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Patty pan squash

I am growing patty pan squash - one in the centre of each large tub.  They have large healthy leaves and a succession of flowers which keep falling off before they set.  I am watering profusely in this weather and feeding with tomato food.  They have a good amount of sun and no pests or disease.   Any ideas please?

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  • neilbradburnneilbradburn Posts: 141
    Hi Abutilon,
    I'm also growing patty pan this year. Mine has been in the ground about a month now and is starting to crop in earnest. It takes a bit of time for them to start producing the female flowers. Are you seeing bees around to perform pollination duties? Also, it wants to be a big plant (mine is currently about 1.5m across, and it will get to double that) so I raise a slight question mark around its growth in a 'tub' - but don't take that as a no, but more of a slim possible explanation for lack of cropping.
    kind regards.
  • Joy*Joy* Posts: 571
    If you get Male and female flowers, you could try removing a male flower and shove it carefully into a female flower to enable fertilisation. Make sure that pollen is deposited on the stigma and see if that helps.
  • DovefromaboveDovefromabove Central Norfolk UKPosts: 77,312
    edited July 2019
    We grew pattipans a few years ago ... they cropped magnificently ... but three plants swamped an area 10’ x 10’of the veg plot and then rambled and sprawled across the lawn in a passable imitation of the neighbours’ Russian  Vine ... they also needed the garden sprinkler on them for half an hour every other day ... if I ever decide to grow just one type of veg in my garden it may well be Patty Pans ❤️... but that’s the only way I’ll have room for them. 
    I don’t hold out much hope for one in a tub 😢 
    “I am not lost, for I know where I am. But however, where I am may be lost.” Winnie the Pooh







  • Womble54Womble54 WimbledonPosts: 348
    I’ve grown two patty pan plants for the first time too. One plant with white squash has produced a few squash, but nowhere near as productive as the courgettes. The other, golden scalloped, didn’t produce any, then was badly affected by mildew so I’ve pulled it up.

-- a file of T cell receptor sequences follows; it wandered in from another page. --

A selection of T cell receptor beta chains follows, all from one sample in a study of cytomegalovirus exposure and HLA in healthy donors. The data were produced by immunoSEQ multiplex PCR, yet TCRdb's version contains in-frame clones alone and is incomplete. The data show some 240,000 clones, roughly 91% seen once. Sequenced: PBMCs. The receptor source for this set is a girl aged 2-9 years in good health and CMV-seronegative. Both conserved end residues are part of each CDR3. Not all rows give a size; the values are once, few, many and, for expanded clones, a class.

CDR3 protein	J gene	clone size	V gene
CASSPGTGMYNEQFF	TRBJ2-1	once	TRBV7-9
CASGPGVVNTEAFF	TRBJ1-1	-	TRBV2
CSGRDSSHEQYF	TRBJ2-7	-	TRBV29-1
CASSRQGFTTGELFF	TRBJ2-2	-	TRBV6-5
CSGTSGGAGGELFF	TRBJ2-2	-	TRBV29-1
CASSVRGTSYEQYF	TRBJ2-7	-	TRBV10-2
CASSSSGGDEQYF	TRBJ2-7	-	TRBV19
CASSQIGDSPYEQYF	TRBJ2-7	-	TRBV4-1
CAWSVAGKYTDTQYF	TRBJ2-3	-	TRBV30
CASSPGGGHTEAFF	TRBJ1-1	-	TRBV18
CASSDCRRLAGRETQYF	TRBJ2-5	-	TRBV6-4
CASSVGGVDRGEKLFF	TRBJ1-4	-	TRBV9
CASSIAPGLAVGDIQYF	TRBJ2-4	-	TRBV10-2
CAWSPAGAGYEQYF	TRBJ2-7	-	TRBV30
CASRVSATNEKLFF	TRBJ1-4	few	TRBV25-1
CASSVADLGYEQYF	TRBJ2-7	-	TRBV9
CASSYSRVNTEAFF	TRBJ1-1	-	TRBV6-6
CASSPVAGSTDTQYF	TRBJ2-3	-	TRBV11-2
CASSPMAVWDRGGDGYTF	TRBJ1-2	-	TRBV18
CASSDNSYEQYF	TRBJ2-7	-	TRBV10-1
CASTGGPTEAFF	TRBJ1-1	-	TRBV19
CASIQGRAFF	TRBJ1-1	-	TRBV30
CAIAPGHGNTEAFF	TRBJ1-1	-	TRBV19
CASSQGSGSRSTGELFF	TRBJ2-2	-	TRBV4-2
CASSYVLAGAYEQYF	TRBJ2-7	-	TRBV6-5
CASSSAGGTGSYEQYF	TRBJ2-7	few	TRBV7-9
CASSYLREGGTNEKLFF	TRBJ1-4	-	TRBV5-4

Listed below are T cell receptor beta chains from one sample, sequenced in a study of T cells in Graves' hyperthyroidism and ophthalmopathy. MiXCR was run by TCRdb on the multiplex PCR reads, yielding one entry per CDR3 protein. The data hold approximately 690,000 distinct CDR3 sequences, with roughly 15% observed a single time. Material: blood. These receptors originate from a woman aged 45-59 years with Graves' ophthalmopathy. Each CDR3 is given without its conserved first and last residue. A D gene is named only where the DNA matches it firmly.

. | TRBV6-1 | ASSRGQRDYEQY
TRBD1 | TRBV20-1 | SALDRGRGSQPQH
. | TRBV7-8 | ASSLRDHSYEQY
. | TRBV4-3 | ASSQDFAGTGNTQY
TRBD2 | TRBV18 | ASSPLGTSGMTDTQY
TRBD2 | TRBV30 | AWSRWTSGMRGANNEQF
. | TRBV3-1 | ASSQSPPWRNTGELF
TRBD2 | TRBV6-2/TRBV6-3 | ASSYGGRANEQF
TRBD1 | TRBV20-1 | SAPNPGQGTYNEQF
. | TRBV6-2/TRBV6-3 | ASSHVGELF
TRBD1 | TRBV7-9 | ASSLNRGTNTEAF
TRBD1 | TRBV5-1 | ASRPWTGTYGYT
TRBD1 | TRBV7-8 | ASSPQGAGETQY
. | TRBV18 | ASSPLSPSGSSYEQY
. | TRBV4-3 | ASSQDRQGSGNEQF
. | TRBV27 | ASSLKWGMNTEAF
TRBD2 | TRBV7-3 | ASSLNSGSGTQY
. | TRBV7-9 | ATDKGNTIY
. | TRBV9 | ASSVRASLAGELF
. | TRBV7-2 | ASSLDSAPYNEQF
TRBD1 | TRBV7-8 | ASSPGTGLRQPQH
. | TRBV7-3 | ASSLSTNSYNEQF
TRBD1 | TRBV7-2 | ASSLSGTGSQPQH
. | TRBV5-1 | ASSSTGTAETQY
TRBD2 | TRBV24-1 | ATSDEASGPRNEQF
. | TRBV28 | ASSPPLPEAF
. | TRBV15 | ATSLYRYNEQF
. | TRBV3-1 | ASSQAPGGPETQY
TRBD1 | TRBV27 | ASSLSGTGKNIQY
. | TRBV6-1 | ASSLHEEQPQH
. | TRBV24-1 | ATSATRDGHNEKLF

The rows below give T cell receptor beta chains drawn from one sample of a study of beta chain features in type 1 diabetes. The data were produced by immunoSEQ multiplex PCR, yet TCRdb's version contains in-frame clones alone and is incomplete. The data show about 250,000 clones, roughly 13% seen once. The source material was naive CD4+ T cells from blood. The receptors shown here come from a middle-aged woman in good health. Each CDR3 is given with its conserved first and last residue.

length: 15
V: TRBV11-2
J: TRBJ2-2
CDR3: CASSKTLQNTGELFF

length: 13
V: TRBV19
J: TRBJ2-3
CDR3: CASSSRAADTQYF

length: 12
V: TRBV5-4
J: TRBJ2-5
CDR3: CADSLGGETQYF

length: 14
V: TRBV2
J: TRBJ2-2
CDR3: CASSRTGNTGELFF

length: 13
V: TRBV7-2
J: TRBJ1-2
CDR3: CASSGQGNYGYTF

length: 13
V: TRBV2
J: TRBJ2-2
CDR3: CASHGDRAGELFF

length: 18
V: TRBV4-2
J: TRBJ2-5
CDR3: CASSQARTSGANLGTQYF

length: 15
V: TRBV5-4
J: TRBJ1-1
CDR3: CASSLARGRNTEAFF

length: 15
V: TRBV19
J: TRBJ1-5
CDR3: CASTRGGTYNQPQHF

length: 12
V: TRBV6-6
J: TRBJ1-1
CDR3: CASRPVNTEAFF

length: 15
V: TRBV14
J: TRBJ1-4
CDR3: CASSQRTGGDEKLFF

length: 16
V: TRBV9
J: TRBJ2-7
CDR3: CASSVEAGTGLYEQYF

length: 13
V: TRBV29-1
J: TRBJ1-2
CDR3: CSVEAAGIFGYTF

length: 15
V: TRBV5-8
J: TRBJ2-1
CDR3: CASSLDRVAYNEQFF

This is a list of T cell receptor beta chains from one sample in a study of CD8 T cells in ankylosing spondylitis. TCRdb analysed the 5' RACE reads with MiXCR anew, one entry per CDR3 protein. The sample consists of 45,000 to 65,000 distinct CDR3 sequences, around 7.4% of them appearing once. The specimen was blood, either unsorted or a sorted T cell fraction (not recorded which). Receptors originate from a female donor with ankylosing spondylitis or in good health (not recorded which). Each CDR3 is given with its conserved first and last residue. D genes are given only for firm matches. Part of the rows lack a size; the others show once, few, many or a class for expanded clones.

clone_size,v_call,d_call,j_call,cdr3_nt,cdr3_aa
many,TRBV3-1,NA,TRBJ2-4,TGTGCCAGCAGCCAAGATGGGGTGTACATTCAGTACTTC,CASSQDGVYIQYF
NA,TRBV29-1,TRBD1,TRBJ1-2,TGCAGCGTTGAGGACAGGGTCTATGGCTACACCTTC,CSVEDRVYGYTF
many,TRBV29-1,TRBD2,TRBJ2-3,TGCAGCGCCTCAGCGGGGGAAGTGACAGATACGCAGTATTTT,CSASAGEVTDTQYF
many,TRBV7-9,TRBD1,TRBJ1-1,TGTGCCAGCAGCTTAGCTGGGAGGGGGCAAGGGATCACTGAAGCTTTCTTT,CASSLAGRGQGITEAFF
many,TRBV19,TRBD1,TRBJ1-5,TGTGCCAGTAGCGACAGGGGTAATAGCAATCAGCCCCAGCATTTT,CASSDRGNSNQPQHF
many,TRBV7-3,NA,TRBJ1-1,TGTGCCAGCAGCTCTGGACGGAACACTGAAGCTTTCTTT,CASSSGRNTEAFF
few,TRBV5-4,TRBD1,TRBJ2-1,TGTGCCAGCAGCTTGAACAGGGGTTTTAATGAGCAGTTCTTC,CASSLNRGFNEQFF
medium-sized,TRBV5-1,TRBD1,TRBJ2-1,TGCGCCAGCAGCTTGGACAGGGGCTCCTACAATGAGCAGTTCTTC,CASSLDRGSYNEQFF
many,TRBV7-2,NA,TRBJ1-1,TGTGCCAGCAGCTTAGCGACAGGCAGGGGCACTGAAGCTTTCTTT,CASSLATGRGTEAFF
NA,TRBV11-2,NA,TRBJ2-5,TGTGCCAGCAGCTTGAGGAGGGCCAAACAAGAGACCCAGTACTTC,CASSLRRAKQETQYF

They’re really nice to cook with. Hopefully yours will start to produce soon, give hand pollinating a try and plenty of watering and feeding as they’re in tubs.


  • Thanks everyone for advice and information. I didnt realise they grew to such a big plant but this one looks so healthy and is flowering so I will give it a chance!  I haven't any empty spaces to grew veg in the soil - it's a flower garden and where there are no flowers there are huge trees with roots like tangled wire that regrow as fast as I clear a space. Is it obvious which are male and female flowers?  I'll give the hand polinating a go and let you know the result.  I usually only grow runner beans but they are fine in half barrel size tubs and are full of flowers.
  • DovefromaboveDovefromabove Central Norfolk UKPosts: 77,312
    The male flowers just have thin stalks ... the females have a bulge behind the flower where it joins the stalk. 

    Good luck 😉  
    “I am not lost, for I know where I am. But however, where I am may be lost.” Winnie the Pooh







  • barry islandbarry island Posts: 1,464
    I grew patty pans the first year that I had my allotment plot, the plants do grow big and crop profusely but compared to a courgette they don't really taste good, we even tried slicing them and frying them to make crisps which did taste nice but was a bit too much of a faff, I haven't bothered to grow them since the same as Mooli, and Asparagus peas.
  • We just fry them whole when they are about 2-3 inches delicious!
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